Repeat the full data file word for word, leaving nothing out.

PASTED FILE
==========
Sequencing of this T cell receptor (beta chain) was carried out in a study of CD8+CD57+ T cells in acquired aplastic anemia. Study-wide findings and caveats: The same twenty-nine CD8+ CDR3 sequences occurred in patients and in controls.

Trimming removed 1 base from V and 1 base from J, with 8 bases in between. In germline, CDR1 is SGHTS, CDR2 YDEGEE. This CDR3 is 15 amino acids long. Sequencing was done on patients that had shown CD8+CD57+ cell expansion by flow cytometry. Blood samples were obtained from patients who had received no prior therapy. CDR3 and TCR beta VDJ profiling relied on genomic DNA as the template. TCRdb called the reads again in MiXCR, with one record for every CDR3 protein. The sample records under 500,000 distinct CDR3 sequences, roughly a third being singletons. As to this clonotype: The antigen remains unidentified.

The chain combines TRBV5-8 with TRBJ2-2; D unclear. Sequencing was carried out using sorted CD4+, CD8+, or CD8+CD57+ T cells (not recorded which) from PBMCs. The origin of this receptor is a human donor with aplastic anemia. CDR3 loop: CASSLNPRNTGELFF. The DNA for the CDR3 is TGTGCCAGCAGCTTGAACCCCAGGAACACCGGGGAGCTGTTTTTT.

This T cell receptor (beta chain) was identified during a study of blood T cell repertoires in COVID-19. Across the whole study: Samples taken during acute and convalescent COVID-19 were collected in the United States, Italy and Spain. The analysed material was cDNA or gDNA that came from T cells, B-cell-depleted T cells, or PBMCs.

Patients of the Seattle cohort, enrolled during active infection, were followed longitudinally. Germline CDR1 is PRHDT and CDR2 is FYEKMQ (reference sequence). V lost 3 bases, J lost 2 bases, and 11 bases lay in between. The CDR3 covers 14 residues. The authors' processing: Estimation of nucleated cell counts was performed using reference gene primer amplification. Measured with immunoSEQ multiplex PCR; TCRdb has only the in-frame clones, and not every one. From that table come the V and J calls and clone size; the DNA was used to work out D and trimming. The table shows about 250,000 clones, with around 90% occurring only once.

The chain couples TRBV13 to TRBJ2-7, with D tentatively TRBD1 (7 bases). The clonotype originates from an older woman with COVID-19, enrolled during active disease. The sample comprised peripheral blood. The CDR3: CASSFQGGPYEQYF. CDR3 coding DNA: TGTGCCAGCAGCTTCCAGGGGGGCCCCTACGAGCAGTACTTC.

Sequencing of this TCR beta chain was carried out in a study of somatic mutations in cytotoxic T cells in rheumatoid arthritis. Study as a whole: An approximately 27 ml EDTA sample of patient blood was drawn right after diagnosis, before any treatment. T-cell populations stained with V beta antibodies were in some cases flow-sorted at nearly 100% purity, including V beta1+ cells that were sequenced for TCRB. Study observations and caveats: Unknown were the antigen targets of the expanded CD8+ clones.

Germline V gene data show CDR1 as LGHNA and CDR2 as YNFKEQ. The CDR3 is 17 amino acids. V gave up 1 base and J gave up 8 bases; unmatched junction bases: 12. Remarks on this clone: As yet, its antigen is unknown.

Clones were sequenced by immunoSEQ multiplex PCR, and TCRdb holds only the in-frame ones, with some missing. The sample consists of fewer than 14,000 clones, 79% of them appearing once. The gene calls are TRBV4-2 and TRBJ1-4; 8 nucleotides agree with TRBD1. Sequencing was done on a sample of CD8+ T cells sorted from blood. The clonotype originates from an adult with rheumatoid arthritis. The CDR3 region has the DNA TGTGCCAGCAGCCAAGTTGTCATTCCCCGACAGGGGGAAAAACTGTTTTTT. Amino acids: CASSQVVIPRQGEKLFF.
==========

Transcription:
Sequencing of this T cell receptor (beta chain) was carried out in a study of CD8+CD57+ T cells in acquired aplastic anemia. Study-wide findings and caveats: The same twenty-nine CD8+ CDR3 sequences occurred in patients and in controls.

Trimming removed 1 base from V and 1 base from J, with 8 bases in between. In germline, CDR1 is SGHTS, CDR2 YDEGEE. This CDR3 is 15 amino acids long. Sequencing was done on patients that had shown CD8+CD57+ cell expansion by flow cytometry. Blood samples were obtained from patients who had received no prior therapy. CDR3 and TCR beta VDJ profiling relied on genomic DNA as the template. TCRdb called the reads again in MiXCR, with one record for every CDR3 protein. The sample records under 500,000 distinct CDR3 sequences, roughly a third being singletons. As to this clonotype: The antigen remains unidentified.

The chain combines TRBV5-8 with TRBJ2-2; D unclear. Sequencing was carried out using sorted CD4+, CD8+, or CD8+CD57+ T cells (not recorded which) from PBMCs. The origin of this receptor is a human donor with aplastic anemia. CDR3 loop: CASSLNPRNTGELFF. The DNA for the CDR3 is TGTGCCAGCAGCTTGAACCCCAGGAACACCGGGGAGCTGTTTTTT.

This T cell receptor (beta chain) was identified during a study of blood T cell repertoires in COVID-19. Across the whole study: Samples taken during acute and convalescent COVID-19 were collected in the United States, Italy and Spain. The analysed material was cDNA or gDNA that came from T cells, B-cell-depleted T cells, or PBMCs.

Patients of the Seattle cohort, enrolled during active infection, were followed longitudinally. Germline CDR1 is PRHDT and CDR2 is FYEKMQ (reference sequence). V lost 3 bases, J lost 2 bases, and 11 bases lay in between. The CDR3 covers 14 residues. The authors' processing: Estimation of nucleated cell counts was performed using reference gene primer amplification. Measured with immunoSEQ multiplex PCR; TCRdb has only the in-frame clones, and not every one. From that table come the V and J calls and clone size; the DNA was used to work out D and trimming. The table shows about 250,000 clones, with around 90% occurring only once.

The chain couples TRBV13 to TRBJ2-7, with D tentatively TRBD1 (7 bases). The clonotype originates from an older woman with COVID-19, enrolled during active disease. The sample comprised peripheral blood. The CDR3: CASSFQGGPYEQYF. CDR3 coding DNA: TGTGCCAGCAGCTTCCAGGGGGGCCCCTACGAGCAGTACTTC.

Sequencing of this TCR beta chain was carried out in a study of somatic mutations in cytotoxic T cells in rheumatoid arthritis. Study as a whole: An approximately 27 ml EDTA sample of patient blood was drawn right after diagnosis, before any treatment. T-cell populations stained with V beta antibodies were in some cases flow-sorted at nearly 100% purity, including V beta1+ cells that were sequenced for TCRB. Study observations and caveats: Unknown were the antigen targets of the expanded CD8+ clones.

Germline V gene data show CDR1 as LGHNA and CDR2 as YNFKEQ. The CDR3 is 17 amino acids. V gave up 1 base and J gave up 8 bases; unmatched junction bases: 12. Remarks on this clone: As yet, its antigen is unknown.

Clones were sequenced by immunoSEQ multiplex PCR, and TCRdb holds only the in-frame ones, with some missing. The sample consists of fewer than 14,000 clones, 79% of them appearing once. The gene calls are TRBV4-2 and TRBJ1-4; 8 nucleotides agree with TRBD1. Sequencing was done on a sample of CD8+ T cells sorted from blood. The clonotype originates from an adult with rheumatoid arthritis. The CDR3 region has the DNA TGTGCCAGCAGCCAAGTTGTCATTCCCCGACAGGGGGAAAAACTGTTTTTT. Amino acids: CASSQVVIPRQGEKLFF.